From RAMP to ROSE, Penn State Field Crop Research Pioneers Sustainability
Posted: June 20, 2011
Bill Curran, Penn State Weed Scientist, explains some of the various weed managment strategies on trial in the Sustainable Dairy Systems Experiment - waiting for cover crops to mature to roll them down (left) rather than burning them down (right).
There are 3 Sustainable Agriculture Systems experiments nestled within the Agronomy Farm at Penn State’s sprawling Russell E. Larson Agricultural Research and Education Farm in Rock Springs, PA. With 2 of the experiments under certified organic production and the third, a unique interdisciplinary attempt at meeting all the feed and fuel requirements of a 60-cow dairy on-farm, the experiments are a testament to Penn State’s growing cadre of sustainability-focused researchers.
The oldest experiment, “RAMP”, looks at several dimensions of sustainability in 4 organic feed and forage production systems, including profitability, weed management, and environmental quality, explained Dr. Meagan Schipanski, project manager and post doc. Co-project director Dr. Mary Barbercheck, an entomologist, explained that despite eight years of careful monitoring and study, there has yet to have been a significant pest outbreak in any of the systems. Sara Eckert, soil scientist, noted that despite efforts to see if yields were nitrogen limited with Chilean nitrate amendments in sub-plots, they were unable to detect any differences in yield between plots that received the supplement and those that did not, indicating that yield was not nitrogen limited in the systems in this experiment. To try to tease out some of the differences is the systems that have built up over the years; Meagan noted that a soybean uniformity trial will be done this year across all 4 systems to see any effects of the different management legacies on one crop. To learn more about this experiment, be sure to attend their field day on June 30!
The Sustainable Dairy Systems Experiment aims to produce all the feed and fuel required for a 60-cow dairy, explained Dr. Glenna Malcolm, project manager and post doc. The project compares many standard practices with more sustainable alternatives such as broadcasting versus injecting manure and broadcasting versus banding herbicides. The project also includes comparisons between sustainable practices, for instance plots are split to include a comparison between hairy vetch and red clover cover crops. One of the most exciting aspects of the project is its tractor – a New Holland vegetable oil tractor, it runs on straight canola oil pressed from canola grown in the trial. Better still is that the meal left over after pressing the oil can be fed back to the cows. 13 Researchers and counting have teamed up to work on this project, bringing expertise from fields ranging from entomology to weed science, to economics and greenhouse gas emissions. To learn more about the dizzying array of findings from this multi-disciplinary team don’t miss their field day coming up on June 22!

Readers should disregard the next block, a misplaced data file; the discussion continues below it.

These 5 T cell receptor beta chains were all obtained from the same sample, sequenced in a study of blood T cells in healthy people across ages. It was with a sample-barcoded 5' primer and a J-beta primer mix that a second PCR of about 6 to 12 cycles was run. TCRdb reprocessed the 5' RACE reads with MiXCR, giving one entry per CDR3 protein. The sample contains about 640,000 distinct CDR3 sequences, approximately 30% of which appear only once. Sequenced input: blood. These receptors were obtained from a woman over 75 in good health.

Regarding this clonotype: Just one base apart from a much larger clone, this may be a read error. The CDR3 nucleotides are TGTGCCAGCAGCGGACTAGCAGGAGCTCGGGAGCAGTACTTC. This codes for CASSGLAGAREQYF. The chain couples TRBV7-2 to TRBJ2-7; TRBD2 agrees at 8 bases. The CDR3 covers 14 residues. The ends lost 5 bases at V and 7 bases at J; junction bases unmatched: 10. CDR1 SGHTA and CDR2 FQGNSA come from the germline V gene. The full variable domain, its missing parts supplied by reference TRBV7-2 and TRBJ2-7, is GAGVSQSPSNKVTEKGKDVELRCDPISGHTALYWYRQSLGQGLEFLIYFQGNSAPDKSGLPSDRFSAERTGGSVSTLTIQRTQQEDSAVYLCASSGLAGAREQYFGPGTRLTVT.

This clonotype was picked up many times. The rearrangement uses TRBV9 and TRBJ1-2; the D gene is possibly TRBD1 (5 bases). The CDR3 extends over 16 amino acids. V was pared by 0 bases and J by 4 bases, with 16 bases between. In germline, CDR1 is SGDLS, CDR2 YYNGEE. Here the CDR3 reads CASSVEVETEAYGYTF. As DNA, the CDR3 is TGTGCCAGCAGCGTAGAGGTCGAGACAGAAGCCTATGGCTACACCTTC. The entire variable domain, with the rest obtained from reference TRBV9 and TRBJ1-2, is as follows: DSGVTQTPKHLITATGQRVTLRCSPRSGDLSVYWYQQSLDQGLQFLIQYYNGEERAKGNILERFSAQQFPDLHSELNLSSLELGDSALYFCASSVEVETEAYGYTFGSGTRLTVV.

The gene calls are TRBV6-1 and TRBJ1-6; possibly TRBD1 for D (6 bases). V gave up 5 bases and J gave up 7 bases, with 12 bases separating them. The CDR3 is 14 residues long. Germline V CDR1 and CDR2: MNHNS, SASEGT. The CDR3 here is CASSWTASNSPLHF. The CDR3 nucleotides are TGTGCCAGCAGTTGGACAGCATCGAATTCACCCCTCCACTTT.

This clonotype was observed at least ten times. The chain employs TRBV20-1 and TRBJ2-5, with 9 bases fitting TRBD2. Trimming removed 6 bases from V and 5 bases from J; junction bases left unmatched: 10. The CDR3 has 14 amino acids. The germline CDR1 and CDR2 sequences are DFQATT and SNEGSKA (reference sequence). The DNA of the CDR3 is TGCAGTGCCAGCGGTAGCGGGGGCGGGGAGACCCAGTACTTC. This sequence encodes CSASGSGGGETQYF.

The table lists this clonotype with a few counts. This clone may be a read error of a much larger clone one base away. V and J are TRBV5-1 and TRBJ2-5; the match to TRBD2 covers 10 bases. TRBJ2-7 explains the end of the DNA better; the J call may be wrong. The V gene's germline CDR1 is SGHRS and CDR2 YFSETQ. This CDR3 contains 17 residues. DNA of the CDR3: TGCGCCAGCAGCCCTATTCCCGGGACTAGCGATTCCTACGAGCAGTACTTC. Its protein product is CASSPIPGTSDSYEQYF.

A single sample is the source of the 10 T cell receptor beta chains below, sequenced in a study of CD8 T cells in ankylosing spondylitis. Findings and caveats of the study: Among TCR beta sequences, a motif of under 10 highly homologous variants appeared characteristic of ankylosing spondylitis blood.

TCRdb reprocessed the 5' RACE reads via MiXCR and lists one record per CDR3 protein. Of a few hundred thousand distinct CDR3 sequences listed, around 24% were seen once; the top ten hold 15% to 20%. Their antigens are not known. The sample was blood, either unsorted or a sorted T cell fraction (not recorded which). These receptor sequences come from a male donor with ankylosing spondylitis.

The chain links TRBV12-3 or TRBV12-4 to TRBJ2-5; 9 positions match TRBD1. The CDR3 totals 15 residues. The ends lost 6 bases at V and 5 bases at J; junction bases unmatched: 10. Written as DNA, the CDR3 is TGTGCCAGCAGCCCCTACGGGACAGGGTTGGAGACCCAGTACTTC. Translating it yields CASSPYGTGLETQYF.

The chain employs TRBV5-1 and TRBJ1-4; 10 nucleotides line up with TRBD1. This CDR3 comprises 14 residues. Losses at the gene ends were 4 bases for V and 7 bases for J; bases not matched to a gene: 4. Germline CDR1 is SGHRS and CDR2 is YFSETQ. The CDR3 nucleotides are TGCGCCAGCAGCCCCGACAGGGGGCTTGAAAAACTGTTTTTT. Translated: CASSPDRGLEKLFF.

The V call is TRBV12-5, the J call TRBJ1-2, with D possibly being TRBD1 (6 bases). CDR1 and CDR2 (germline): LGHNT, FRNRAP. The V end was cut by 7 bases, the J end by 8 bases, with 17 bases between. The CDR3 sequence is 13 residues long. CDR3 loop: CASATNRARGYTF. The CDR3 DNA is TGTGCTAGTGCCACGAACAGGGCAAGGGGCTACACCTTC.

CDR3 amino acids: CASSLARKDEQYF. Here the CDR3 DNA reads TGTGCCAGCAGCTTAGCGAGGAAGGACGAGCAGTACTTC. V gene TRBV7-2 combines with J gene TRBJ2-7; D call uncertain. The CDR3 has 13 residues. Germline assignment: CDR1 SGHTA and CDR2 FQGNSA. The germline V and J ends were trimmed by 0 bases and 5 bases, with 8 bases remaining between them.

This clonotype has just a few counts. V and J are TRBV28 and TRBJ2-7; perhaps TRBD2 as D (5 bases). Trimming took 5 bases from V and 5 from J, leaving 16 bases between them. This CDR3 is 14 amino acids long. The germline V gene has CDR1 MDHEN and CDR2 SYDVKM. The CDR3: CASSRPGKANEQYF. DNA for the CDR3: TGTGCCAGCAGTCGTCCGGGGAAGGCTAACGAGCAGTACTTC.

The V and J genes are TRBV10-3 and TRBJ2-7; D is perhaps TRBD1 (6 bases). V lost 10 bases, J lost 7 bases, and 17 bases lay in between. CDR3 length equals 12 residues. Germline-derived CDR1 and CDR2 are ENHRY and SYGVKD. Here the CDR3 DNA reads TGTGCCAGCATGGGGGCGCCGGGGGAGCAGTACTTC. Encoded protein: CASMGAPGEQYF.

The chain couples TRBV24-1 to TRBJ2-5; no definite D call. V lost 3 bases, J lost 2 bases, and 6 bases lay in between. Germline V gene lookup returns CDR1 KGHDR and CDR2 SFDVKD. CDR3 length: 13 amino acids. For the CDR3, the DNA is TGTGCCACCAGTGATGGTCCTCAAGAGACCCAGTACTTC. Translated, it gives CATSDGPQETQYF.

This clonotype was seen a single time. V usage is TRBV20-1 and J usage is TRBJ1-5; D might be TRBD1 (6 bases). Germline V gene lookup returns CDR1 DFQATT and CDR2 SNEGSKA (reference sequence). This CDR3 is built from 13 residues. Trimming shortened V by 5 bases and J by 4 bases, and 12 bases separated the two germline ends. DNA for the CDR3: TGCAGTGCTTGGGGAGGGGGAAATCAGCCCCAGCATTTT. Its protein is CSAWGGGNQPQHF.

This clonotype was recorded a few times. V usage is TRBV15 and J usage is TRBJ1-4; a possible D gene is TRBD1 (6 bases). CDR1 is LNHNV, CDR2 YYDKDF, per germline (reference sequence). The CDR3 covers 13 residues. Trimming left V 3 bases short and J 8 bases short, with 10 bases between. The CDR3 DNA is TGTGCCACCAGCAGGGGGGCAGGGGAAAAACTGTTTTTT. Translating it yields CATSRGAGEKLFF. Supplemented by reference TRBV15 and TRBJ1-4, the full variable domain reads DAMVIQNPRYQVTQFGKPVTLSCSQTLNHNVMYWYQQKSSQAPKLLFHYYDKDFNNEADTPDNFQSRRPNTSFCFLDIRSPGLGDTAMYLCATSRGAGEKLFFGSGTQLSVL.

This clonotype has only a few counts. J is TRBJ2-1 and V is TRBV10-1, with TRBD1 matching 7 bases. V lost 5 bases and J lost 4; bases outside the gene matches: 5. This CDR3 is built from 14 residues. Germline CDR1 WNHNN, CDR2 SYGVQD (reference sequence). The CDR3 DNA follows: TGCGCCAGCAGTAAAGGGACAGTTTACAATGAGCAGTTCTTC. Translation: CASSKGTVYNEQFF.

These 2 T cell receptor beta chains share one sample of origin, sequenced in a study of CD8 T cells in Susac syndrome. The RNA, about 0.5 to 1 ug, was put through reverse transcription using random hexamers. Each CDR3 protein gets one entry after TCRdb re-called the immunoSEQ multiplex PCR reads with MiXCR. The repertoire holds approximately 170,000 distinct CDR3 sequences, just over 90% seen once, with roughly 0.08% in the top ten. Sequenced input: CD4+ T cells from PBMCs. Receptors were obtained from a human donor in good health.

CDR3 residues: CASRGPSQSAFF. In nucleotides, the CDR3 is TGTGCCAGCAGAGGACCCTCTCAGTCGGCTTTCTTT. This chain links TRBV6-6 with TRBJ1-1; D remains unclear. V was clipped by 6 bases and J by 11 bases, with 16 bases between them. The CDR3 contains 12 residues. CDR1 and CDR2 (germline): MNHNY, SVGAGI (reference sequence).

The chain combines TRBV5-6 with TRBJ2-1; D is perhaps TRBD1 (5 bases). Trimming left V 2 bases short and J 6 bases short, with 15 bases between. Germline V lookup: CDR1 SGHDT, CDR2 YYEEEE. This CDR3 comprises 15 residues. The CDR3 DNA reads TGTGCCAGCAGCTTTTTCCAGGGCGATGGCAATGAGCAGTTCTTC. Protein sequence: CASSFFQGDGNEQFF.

ROSE is the new kid on the block. Just launched last year, this trial aims to examine and improve weed and insect management in no-till organic grain and silage production, explained project manager and post doc, Dr. Matt Ryan. Using cover crops grown to reproductive maturity to suppress weeds, and manipulating the planting date for cash crops, project researchers aim to find successful balance between cover crop maturity to suppress weeds, while planting at the right time to avoid key insect pests like black cutworm. Other weed management strategies researchers are examining in this experiment include false seedbedding, a method of expressive weed management, wherein the gap between wheat harvest and cover crop establishment is exploited to germinate and destroy weeds in the soil weed seed bank. For organic field crop grow growers considering no-till production, this trial promises to provide many practical management guidelines necessary for improved success with the system.